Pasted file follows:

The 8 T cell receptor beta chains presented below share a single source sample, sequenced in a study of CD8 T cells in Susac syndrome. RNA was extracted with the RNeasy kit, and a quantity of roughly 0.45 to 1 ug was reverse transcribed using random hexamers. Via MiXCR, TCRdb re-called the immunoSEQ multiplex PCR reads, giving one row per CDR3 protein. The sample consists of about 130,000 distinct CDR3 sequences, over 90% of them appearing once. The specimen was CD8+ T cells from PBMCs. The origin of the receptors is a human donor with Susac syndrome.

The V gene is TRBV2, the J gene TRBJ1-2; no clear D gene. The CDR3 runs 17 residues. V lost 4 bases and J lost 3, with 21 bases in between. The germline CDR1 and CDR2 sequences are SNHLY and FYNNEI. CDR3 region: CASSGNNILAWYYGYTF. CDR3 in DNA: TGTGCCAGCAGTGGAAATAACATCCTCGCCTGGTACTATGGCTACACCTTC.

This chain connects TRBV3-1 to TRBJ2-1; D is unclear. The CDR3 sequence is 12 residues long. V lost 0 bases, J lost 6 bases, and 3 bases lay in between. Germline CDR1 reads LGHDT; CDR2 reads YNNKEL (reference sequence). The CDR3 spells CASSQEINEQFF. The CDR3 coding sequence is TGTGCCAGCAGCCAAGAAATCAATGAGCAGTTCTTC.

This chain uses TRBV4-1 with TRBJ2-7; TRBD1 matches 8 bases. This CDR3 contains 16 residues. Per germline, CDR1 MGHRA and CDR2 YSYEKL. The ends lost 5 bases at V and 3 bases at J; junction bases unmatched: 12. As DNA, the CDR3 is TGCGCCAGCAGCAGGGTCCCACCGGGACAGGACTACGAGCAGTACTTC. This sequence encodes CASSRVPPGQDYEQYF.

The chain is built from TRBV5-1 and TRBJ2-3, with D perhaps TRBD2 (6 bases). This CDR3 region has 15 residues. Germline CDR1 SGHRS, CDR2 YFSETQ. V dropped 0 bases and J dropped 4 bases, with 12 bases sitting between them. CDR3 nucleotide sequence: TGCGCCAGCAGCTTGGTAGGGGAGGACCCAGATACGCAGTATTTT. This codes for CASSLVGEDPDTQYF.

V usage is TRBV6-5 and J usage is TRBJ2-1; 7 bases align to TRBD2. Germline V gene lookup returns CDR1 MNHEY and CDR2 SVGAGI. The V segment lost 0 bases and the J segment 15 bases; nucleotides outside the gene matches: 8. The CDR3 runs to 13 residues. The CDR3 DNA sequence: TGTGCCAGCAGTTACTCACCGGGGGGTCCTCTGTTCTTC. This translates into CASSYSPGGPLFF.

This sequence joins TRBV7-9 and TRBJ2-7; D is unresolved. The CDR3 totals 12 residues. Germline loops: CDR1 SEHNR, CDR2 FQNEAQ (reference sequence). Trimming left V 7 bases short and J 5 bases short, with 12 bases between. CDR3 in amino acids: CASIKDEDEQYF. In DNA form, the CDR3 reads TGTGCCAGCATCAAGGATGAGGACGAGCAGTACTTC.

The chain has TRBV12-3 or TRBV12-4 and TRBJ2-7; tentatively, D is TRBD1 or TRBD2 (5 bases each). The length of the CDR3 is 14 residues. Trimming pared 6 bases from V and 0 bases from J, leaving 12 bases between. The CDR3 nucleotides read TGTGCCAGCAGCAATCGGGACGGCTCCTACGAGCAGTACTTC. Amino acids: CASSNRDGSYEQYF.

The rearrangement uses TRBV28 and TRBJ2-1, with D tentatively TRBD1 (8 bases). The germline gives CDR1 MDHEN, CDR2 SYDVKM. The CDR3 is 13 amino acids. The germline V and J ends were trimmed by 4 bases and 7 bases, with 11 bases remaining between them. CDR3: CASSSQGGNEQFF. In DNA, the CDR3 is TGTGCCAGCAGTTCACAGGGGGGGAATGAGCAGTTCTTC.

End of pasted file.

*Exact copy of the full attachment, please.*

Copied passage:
The 8 T cell receptor beta chains presented below share a single source sample, sequenced in a study of CD8 T cells in Susac syndrome. RNA was extracted with the RNeasy kit, and a quantity of roughly 0.45 to 1 ug was reverse transcribed using random hexamers. Via MiXCR, TCRdb re-called the immunoSEQ multiplex PCR reads, giving one row per CDR3 protein. The sample consists of about 130,000 distinct CDR3 sequences, over 90% of them appearing once. The specimen was CD8+ T cells from PBMCs. The origin of the receptors is a human donor with Susac syndrome.

The V gene is TRBV2, the J gene TRBJ1-2; no clear D gene. The CDR3 runs 17 residues. V lost 4 bases and J lost 3, with 21 bases in between. The germline CDR1 and CDR2 sequences are SNHLY and FYNNEI. CDR3 region: CASSGNNILAWYYGYTF. CDR3 in DNA: TGTGCCAGCAGTGGAAATAACATCCTCGCCTGGTACTATGGCTACACCTTC.

This chain connects TRBV3-1 to TRBJ2-1; D is unclear. The CDR3 sequence is 12 residues long. V lost 0 bases, J lost 6 bases, and 3 bases lay in between. Germline CDR1 reads LGHDT; CDR2 reads YNNKEL (reference sequence). The CDR3 spells CASSQEINEQFF. The CDR3 coding sequence is TGTGCCAGCAGCCAAGAAATCAATGAGCAGTTCTTC.

This chain uses TRBV4-1 with TRBJ2-7; TRBD1 matches 8 bases. This CDR3 contains 16 residues. Per germline, CDR1 MGHRA and CDR2 YSYEKL. The ends lost 5 bases at V and 3 bases at J; junction bases unmatched: 12. As DNA, the CDR3 is TGCGCCAGCAGCAGGGTCCCACCGGGACAGGACTACGAGCAGTACTTC. This sequence encodes CASSRVPPGQDYEQYF.

The chain is built from TRBV5-1 and TRBJ2-3, with D perhaps TRBD2 (6 bases). This CDR3 region has 15 residues. Germline CDR1 SGHRS, CDR2 YFSETQ. V dropped 0 bases and J dropped 4 bases, with 12 bases sitting between them. CDR3 nucleotide sequence: TGCGCCAGCAGCTTGGTAGGGGAGGACCCAGATACGCAGTATTTT. This codes for CASSLVGEDPDTQYF.

V usage is TRBV6-5 and J usage is TRBJ2-1; 7 bases align to TRBD2. Germline V gene lookup returns CDR1 MNHEY and CDR2 SVGAGI. The V segment lost 0 bases and the J segment 15 bases; nucleotides outside the gene matches: 8. The CDR3 runs to 13 residues. The CDR3 DNA sequence: TGTGCCAGCAGTTACTCACCGGGGGGTCCTCTGTTCTTC. This translates into CASSYSPGGPLFF.

This sequence joins TRBV7-9 and TRBJ2-7; D is unresolved. The CDR3 totals 12 residues. Germline loops: CDR1 SEHNR, CDR2 FQNEAQ (reference sequence). Trimming left V 7 bases short and J 5 bases short, with 12 bases between. CDR3 in amino acids: CASIKDEDEQYF. In DNA form, the CDR3 reads TGTGCCAGCATCAAGGATGAGGACGAGCAGTACTTC.

The chain has TRBV12-3 or TRBV12-4 and TRBJ2-7; tentatively, D is TRBD1 or TRBD2 (5 bases each). The length of the CDR3 is 14 residues. Trimming pared 6 bases from V and 0 bases from J, leaving 12 bases between. The CDR3 nucleotides read TGTGCCAGCAGCAATCGGGACGGCTCCTACGAGCAGTACTTC. Amino acids: CASSNRDGSYEQYF.

The rearrangement uses TRBV28 and TRBJ2-1, with D tentatively TRBD1 (8 bases). The germline gives CDR1 MDHEN, CDR2 SYDVKM. The CDR3 is 13 amino acids. The germline V and J ends were trimmed by 4 bases and 7 bases, with 11 bases remaining between them. CDR3: CASSSQGGNEQFF. In DNA, the CDR3 is TGTGCCAGCAGTTCACAGGGGGGGAATGAGCAGTTCTTC.